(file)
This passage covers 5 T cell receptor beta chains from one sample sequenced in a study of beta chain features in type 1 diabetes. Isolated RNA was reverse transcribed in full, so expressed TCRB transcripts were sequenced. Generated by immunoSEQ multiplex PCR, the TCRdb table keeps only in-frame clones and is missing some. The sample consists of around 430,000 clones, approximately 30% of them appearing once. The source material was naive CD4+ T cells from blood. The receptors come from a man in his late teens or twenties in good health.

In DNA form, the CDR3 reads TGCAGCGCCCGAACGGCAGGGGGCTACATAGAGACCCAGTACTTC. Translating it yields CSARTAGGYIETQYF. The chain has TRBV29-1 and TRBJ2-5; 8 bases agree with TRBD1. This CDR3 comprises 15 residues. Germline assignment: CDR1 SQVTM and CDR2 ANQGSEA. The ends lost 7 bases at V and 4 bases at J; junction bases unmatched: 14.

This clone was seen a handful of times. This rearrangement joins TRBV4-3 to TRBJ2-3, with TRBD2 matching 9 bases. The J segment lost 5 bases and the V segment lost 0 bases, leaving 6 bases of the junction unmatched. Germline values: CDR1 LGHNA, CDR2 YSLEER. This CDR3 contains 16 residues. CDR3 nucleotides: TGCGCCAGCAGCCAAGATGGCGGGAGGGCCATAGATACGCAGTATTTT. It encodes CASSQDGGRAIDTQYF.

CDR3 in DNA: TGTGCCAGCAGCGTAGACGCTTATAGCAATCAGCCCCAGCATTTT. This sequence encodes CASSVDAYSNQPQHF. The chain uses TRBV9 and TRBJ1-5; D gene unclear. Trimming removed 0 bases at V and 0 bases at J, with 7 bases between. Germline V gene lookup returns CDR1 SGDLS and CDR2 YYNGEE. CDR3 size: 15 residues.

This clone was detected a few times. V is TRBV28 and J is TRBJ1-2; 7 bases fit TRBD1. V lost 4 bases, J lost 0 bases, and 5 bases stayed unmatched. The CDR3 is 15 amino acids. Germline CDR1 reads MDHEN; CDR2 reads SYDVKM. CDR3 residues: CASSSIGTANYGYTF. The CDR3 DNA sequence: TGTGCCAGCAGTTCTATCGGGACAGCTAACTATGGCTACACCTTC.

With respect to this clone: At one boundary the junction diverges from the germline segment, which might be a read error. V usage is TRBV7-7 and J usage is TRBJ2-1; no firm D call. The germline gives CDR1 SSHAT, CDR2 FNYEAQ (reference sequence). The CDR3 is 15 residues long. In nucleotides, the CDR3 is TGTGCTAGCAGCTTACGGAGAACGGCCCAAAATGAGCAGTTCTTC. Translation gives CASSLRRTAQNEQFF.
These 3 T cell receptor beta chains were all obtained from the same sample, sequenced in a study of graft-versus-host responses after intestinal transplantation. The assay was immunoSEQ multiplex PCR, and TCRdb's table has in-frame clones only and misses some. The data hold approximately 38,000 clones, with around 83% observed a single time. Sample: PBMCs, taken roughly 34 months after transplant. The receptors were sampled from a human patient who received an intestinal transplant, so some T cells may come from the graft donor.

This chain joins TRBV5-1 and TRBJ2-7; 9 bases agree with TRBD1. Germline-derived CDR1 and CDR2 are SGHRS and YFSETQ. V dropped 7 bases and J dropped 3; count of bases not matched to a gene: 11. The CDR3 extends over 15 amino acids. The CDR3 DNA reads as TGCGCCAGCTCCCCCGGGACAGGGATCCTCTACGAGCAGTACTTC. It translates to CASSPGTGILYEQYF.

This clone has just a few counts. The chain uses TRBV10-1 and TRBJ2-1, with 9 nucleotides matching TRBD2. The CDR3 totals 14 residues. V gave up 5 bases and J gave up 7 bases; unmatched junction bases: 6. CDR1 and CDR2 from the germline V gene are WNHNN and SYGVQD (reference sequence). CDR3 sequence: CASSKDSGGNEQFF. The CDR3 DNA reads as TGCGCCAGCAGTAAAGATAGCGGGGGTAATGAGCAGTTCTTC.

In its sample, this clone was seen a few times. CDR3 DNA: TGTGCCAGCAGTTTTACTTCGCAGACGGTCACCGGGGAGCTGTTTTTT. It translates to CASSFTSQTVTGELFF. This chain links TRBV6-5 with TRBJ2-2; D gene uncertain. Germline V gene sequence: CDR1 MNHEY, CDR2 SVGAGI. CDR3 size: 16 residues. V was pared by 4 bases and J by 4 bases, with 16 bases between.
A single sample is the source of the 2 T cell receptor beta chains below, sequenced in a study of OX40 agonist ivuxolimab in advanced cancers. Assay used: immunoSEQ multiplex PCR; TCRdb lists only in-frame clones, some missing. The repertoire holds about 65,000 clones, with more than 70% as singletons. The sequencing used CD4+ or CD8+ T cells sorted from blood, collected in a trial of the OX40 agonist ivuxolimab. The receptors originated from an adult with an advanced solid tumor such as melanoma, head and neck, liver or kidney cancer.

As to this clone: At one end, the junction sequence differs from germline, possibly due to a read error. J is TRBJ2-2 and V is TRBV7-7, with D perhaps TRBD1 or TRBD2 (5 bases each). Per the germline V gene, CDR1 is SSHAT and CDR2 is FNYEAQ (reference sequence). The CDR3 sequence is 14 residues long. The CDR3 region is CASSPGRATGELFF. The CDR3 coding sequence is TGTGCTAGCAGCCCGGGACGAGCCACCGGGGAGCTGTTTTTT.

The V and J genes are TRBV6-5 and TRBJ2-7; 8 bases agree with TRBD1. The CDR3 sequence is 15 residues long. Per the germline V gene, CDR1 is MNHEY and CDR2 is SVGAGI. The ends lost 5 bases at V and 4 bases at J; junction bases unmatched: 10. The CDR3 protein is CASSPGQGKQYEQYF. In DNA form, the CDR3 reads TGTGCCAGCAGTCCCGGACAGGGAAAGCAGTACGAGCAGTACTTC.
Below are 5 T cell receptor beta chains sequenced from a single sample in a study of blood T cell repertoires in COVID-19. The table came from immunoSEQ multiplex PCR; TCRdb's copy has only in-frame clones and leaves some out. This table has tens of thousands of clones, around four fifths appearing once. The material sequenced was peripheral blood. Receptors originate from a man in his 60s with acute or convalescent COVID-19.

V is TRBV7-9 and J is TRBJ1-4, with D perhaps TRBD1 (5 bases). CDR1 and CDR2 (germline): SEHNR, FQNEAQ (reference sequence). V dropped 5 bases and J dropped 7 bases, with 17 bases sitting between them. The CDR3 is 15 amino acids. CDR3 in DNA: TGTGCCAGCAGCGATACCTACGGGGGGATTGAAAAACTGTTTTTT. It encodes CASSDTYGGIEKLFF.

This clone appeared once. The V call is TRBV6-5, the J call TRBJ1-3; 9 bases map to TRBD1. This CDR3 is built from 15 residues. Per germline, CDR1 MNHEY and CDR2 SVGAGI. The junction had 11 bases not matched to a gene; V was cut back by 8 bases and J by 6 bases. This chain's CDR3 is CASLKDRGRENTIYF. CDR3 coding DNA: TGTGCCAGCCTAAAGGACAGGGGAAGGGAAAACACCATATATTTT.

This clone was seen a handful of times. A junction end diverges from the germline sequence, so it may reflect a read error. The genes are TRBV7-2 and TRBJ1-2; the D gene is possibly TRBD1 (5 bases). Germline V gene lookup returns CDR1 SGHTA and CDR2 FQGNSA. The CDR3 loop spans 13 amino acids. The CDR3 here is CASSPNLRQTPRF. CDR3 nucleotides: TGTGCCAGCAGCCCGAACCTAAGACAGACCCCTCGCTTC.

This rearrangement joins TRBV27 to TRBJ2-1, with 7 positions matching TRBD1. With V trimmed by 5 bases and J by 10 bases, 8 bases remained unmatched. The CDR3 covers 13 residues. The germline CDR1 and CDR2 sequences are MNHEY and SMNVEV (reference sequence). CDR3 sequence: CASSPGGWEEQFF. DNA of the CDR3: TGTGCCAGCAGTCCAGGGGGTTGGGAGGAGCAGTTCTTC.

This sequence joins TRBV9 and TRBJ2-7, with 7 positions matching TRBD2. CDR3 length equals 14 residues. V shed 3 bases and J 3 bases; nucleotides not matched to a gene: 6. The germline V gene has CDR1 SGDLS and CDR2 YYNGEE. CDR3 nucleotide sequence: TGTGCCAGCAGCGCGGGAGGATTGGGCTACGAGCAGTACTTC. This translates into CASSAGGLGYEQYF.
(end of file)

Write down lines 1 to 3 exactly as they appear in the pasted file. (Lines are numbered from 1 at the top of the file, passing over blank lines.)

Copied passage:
This passage covers 5 T cell receptor beta chains from one sample sequenced in a study of beta chain features in type 1 diabetes. Isolated RNA was reverse transcribed in full, so expressed TCRB transcripts were sequenced. Generated by immunoSEQ multiplex PCR, the TCRdb table keeps only in-frame clones and is missing some. The sample consists of around 430,000 clones, approximately 30% of them appearing once. The source material was naive CD4+ T cells from blood. The receptors come from a man in his late teens or twenties in good health.

In DNA form, the CDR3 reads TGCAGCGCCCGAACGGCAGGGGGCTACATAGAGACCCAGTACTTC. Translating it yields CSARTAGGYIETQYF. The chain has TRBV29-1 and TRBJ2-5; 8 bases agree with TRBD1. This CDR3 comprises 15 residues. Germline assignment: CDR1 SQVTM and CDR2 ANQGSEA. The ends lost 7 bases at V and 4 bases at J; junction bases unmatched: 14.

This clone was seen a handful of times. This rearrangement joins TRBV4-3 to TRBJ2-3, with TRBD2 matching 9 bases. The J segment lost 5 bases and the V segment lost 0 bases, leaving 6 bases of the junction unmatched. Germline values: CDR1 LGHNA, CDR2 YSLEER. This CDR3 contains 16 residues. CDR3 nucleotides: TGCGCCAGCAGCCAAGATGGCGGGAGGGCCATAGATACGCAGTATTTT. It encodes CASSQDGGRAIDTQYF.